Growing up in a scouting and outdoorsy family, I spent many weekends and vacations at a campsite. It started when I was about two years old my oldest brother was a Boy Scout and I spent my afternoons watching him and his friends set up tents. By the time my other brother joined Cub Scouts, with my mother as his leader, I was five years old and helping set the tents up. I became a Girl Scout and my troop spent more time learning to build campfires than selling cookies. We were adventurous and found peace and excitement in the woods. By the time we were in high school, we planned the weekend trips by ourselves, from the menu to the gear list.
We spent a lot of time camping in the summer, when we could dive into lakes and play capture the flag, but our favorite trips were in the fall and winter. Our classmates thought we were crazy, but those 20 degree nights were what we lived for. The Christmas I turned 13, I asked for a high-end sleeping bag and Santa delivered. Now I could sleep comfortably in temperatures down to zero.
While I don’t recommend camping in weather that cold with your young family, I do still adore the cooler weather. Fires seem more cozy and there’s something about being bundled up in the early morning fog that lifts my soul.
This fall will be our first camping adventure with our almost four-year-old son and I cannot wait.
Here are 10 tips for fall camping with toddlers:
Going camping this fall? 1 of 11
Click through for 10 tips to make your toddler a happy camper!
Use daylight. 2 of 11
Get to the campsite early. There is nothing worse than racing the sun to get camp set up and you will be so much more relaxed if everything is set up before flashlights are needed. (Tip: Don't unroll sleeping bags until you go to bed to avoid moisture getting on them and keeping you cold at night.)
Plan campsite activities. 3 of 11
They don't have to be wild or expensive. Pack bubbles. Create a BINGO nature game for a nature hike. For older kids, grab sticks and teach them to carve s'more sticks. The key is to get away from the iPads and noisy toys and just enjoy the fresh air.
Make a potty plan. 4 of 11
If there isn't any plumbing, decide where a designated "potty" place is near the campsite. Make sure there are no poison ivy or oak plants near to brush against bums. Keep toilet paper in a plastic baggy. For more serious business, keep a small trowel in a baggy that digs a hole and fills in on top. Then keep said trowel far away from the food table. If this seems like too much, just research campsites that have outhouses or bathrooms with plumbing they are available!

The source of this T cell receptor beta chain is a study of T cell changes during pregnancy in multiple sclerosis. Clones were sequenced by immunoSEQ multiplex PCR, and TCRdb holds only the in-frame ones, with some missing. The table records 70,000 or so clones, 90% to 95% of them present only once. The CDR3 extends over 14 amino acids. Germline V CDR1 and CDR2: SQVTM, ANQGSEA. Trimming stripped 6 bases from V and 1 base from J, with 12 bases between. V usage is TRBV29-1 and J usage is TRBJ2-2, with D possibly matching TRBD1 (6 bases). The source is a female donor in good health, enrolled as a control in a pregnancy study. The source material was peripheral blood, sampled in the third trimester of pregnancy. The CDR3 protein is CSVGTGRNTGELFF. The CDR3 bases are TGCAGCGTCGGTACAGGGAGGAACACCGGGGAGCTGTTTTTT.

Invest in good sleeping gear. 5 of 11
Sure, that Dora the Explorer cotton sleeping bag is darling... for sleepovers indoors. But it is going to do nothing for warmth in cold, damp camping. Invest in decent sleeping bags, plus a protective mat to go under the bags. This is partly for comfort, but also for warmth to keep you off the damp tent floor. If it gets below 40 degrees, check your sleeping bag temperature levels and consider a wool blanket.
Talk fire safety. 6 of 11
Starting a campfire is a fun and sometimes essential part of camping. It's also a GREAT learning opportunity for young kids to learn to respect fire. Go over Stop, Drop, Roll and teach the proper way to put out a fire. (A combination of water, dirt, and making sure ALL embers are black and the fire is no longer smoking before you walk away.) Older kids can learn the various ways to make a fire log cabin style, teepee style, and the different papers and flints to use to start the fire.
Pack a warm jacket. 7 of 11
Sure, the low may be only 60 but it's going to feel cooler in the damp morning air. Be sure to pack a non-cotton warm jacket for those damp mornings. It may only stay on for an hour, but better to be warm than sorry. Cold toddlers are whiny toddlers and it's an easy thing to avoid.
Pack foods he will eat. 8 of 11
The only thing worse than being cold when camping? Being hungry! Be sure you pack foods your toddler will easily eat, plus plenty of easy snacks like granola bars.
Have an alternate plan. 9 of 11
Sometimes things go awry. Like it is pouring down rain the day you're supposed to camp. Solution: Set up a tent in your living room, roast s'mores in the oven, and watch a movie. Or maybe you're supposed to go fishing but the lake is low. Go on a hike! The tip with camping is to enjoy the spontaneity of the outdoors. Don't get bogged down on what you're supposed to do and just enjoy the fun you create that day. Having a low-key attitude will help keep your toddler relaxed, meaning less melt-downs.
Pack extra batteries. 10 of 11
You know what toddlers and preschoolers love? FLASHLIGHTS. So guess what mandatory piece of equipment will burn out faster than you can say "PUT THAT DOWN, KID!" your flashlight. Pack extra batteries so you can make those 3 AM potty breaks, not to mention batteries for the radio or lanterns. It's better to be prepared than to be without and tripping over rocks in the dark with a toddler!
Dress in layers. 11 of 11
The fall is a fickle time and any dampness in the air can make a warm 70 degrees feel cool once the sun goes down. Bring layers for everyone. Remember that cotton soaks up moisture and holds it, so focus more on moisture-wicking fabrics. If it's going to be really cold, invest in wool socks for the family. (Tip: Make sure your bag of clothes and sleeping bags do not touch the sides of the tent, where moisture will collect and dampen everything within contact. Pile your bags and clothes in the middle of the tent during the day.)
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